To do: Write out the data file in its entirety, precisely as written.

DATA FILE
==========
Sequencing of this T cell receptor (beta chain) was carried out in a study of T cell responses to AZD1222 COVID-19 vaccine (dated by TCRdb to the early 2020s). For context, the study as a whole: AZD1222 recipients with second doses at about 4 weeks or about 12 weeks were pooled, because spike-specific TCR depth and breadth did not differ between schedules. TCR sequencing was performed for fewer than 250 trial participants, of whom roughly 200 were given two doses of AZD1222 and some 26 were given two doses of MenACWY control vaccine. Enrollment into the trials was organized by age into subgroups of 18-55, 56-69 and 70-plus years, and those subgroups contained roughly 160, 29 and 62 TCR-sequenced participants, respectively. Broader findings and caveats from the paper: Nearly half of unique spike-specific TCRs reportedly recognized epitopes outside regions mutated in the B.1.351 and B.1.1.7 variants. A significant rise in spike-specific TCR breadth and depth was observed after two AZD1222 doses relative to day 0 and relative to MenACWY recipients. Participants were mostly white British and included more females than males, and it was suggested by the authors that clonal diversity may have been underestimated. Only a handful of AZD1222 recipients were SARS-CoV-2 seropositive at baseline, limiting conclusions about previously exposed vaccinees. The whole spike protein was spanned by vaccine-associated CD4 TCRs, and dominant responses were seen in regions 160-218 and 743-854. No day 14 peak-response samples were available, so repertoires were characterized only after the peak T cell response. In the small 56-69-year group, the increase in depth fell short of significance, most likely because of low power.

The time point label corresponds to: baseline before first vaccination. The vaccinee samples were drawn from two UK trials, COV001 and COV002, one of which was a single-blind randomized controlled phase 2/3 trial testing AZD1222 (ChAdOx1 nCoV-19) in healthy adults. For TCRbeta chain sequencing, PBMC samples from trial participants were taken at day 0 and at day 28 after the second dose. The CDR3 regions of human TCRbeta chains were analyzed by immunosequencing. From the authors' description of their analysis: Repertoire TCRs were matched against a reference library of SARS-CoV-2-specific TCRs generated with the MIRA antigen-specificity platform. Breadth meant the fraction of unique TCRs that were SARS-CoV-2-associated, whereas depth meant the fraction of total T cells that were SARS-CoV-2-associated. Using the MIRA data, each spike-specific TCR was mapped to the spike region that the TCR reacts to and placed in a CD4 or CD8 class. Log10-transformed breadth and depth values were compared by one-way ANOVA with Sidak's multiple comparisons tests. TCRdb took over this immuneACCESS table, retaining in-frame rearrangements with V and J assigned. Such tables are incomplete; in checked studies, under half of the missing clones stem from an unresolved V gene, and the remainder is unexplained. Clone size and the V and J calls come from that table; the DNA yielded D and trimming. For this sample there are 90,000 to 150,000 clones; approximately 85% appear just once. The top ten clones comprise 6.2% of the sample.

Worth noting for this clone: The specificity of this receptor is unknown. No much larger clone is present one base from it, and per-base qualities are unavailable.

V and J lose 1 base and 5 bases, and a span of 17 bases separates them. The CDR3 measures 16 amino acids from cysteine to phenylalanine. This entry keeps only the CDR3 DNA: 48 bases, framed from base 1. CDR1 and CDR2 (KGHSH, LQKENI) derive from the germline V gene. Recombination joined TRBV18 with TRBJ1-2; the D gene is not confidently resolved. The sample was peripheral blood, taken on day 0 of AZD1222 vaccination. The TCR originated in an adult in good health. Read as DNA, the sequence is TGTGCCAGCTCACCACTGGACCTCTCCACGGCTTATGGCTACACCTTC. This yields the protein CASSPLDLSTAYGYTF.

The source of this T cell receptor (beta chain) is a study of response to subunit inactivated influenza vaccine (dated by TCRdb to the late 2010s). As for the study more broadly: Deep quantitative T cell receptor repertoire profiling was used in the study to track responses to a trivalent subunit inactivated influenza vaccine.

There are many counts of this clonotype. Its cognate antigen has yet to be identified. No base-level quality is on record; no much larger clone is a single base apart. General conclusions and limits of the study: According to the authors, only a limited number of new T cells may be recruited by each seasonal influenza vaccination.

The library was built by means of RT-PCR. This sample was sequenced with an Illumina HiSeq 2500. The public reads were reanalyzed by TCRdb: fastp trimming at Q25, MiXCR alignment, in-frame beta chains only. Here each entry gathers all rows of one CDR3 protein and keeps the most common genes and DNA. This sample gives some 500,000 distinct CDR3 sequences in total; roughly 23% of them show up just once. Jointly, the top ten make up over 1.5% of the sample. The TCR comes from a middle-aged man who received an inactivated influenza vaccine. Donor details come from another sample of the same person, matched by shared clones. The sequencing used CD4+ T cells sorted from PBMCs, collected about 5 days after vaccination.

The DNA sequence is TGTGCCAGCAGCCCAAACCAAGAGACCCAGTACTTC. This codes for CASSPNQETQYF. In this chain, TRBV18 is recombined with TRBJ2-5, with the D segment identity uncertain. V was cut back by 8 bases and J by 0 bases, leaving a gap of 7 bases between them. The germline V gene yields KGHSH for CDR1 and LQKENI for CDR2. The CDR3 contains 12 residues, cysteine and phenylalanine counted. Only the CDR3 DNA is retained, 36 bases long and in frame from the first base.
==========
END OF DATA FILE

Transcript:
Sequencing of this T cell receptor (beta chain) was carried out in a study of T cell responses to AZD1222 COVID-19 vaccine (dated by TCRdb to the early 2020s). For context, the study as a whole: AZD1222 recipients with second doses at about 4 weeks or about 12 weeks were pooled, because spike-specific TCR depth and breadth did not differ between schedules. TCR sequencing was performed for fewer than 250 trial participants, of whom roughly 200 were given two doses of AZD1222 and some 26 were given two doses of MenACWY control vaccine. Enrollment into the trials was organized by age into subgroups of 18-55, 56-69 and 70-plus years, and those subgroups contained roughly 160, 29 and 62 TCR-sequenced participants, respectively. Broader findings and caveats from the paper: Nearly half of unique spike-specific TCRs reportedly recognized epitopes outside regions mutated in the B.1.351 and B.1.1.7 variants. A significant rise in spike-specific TCR breadth and depth was observed after two AZD1222 doses relative to day 0 and relative to MenACWY recipients. Participants were mostly white British and included more females than males, and it was suggested by the authors that clonal diversity may have been underestimated. Only a handful of AZD1222 recipients were SARS-CoV-2 seropositive at baseline, limiting conclusions about previously exposed vaccinees. The whole spike protein was spanned by vaccine-associated CD4 TCRs, and dominant responses were seen in regions 160-218 and 743-854. No day 14 peak-response samples were available, so repertoires were characterized only after the peak T cell response. In the small 56-69-year group, the increase in depth fell short of significance, most likely because of low power.

The time point label corresponds to: baseline before first vaccination. The vaccinee samples were drawn from two UK trials, COV001 and COV002, one of which was a single-blind randomized controlled phase 2/3 trial testing AZD1222 (ChAdOx1 nCoV-19) in healthy adults. For TCRbeta chain sequencing, PBMC samples from trial participants were taken at day 0 and at day 28 after the second dose. The CDR3 regions of human TCRbeta chains were analyzed by immunosequencing. From the authors' description of their analysis: Repertoire TCRs were matched against a reference library of SARS-CoV-2-specific TCRs generated with the MIRA antigen-specificity platform. Breadth meant the fraction of unique TCRs that were SARS-CoV-2-associated, whereas depth meant the fraction of total T cells that were SARS-CoV-2-associated. Using the MIRA data, each spike-specific TCR was mapped to the spike region that the TCR reacts to and placed in a CD4 or CD8 class. Log10-transformed breadth and depth values were compared by one-way ANOVA with Sidak's multiple comparisons tests. TCRdb took over this immuneACCESS table, retaining in-frame rearrangements with V and J assigned. Such tables are incomplete; in checked studies, under half of the missing clones stem from an unresolved V gene, and the remainder is unexplained. Clone size and the V and J calls come from that table; the DNA yielded D and trimming. For this sample there are 90,000 to 150,000 clones; approximately 85% appear just once. The top ten clones comprise 6.2% of the sample.

Worth noting for this clone: The specificity of this receptor is unknown. No much larger clone is present one base from it, and per-base qualities are unavailable.

V and J lose 1 base and 5 bases, and a span of 17 bases separates them. The CDR3 measures 16 amino acids from cysteine to phenylalanine. This entry keeps only the CDR3 DNA: 48 bases, framed from base 1. CDR1 and CDR2 (KGHSH, LQKENI) derive from the germline V gene. Recombination joined TRBV18 with TRBJ1-2; the D gene is not confidently resolved. The sample was peripheral blood, taken on day 0 of AZD1222 vaccination. The TCR originated in an adult in good health. Read as DNA, the sequence is TGTGCCAGCTCACCACTGGACCTCTCCACGGCTTATGGCTACACCTTC. This yields the protein CASSPLDLSTAYGYTF.

The source of this T cell receptor (beta chain) is a study of response to subunit inactivated influenza vaccine (dated by TCRdb to the late 2010s). As for the study more broadly: Deep quantitative T cell receptor repertoire profiling was used in the study to track responses to a trivalent subunit inactivated influenza vaccine.

There are many counts of this clonotype. Its cognate antigen has yet to be identified. No base-level quality is on record; no much larger clone is a single base apart. General conclusions and limits of the study: According to the authors, only a limited number of new T cells may be recruited by each seasonal influenza vaccination.

The library was built by means of RT-PCR. This sample was sequenced with an Illumina HiSeq 2500. The public reads were reanalyzed by TCRdb: fastp trimming at Q25, MiXCR alignment, in-frame beta chains only. Here each entry gathers all rows of one CDR3 protein and keeps the most common genes and DNA. This sample gives some 500,000 distinct CDR3 sequences in total; roughly 23% of them show up just once. Jointly, the top ten make up over 1.5% of the sample. The TCR comes from a middle-aged man who received an inactivated influenza vaccine. Donor details come from another sample of the same person, matched by shared clones. The sequencing used CD4+ T cells sorted from PBMCs, collected about 5 days after vaccination.

The DNA sequence is TGTGCCAGCAGCCCAAACCAAGAGACCCAGTACTTC. This codes for CASSPNQETQYF. In this chain, TRBV18 is recombined with TRBJ2-5, with the D segment identity uncertain. V was cut back by 8 bases and J by 0 bases, leaving a gap of 7 bases between them. The germline V gene yields KGHSH for CDR1 and LQKENI for CDR2. The CDR3 contains 12 residues, cysteine and phenylalanine counted. Only the CDR3 DNA is retained, 36 bases long and in frame from the first base.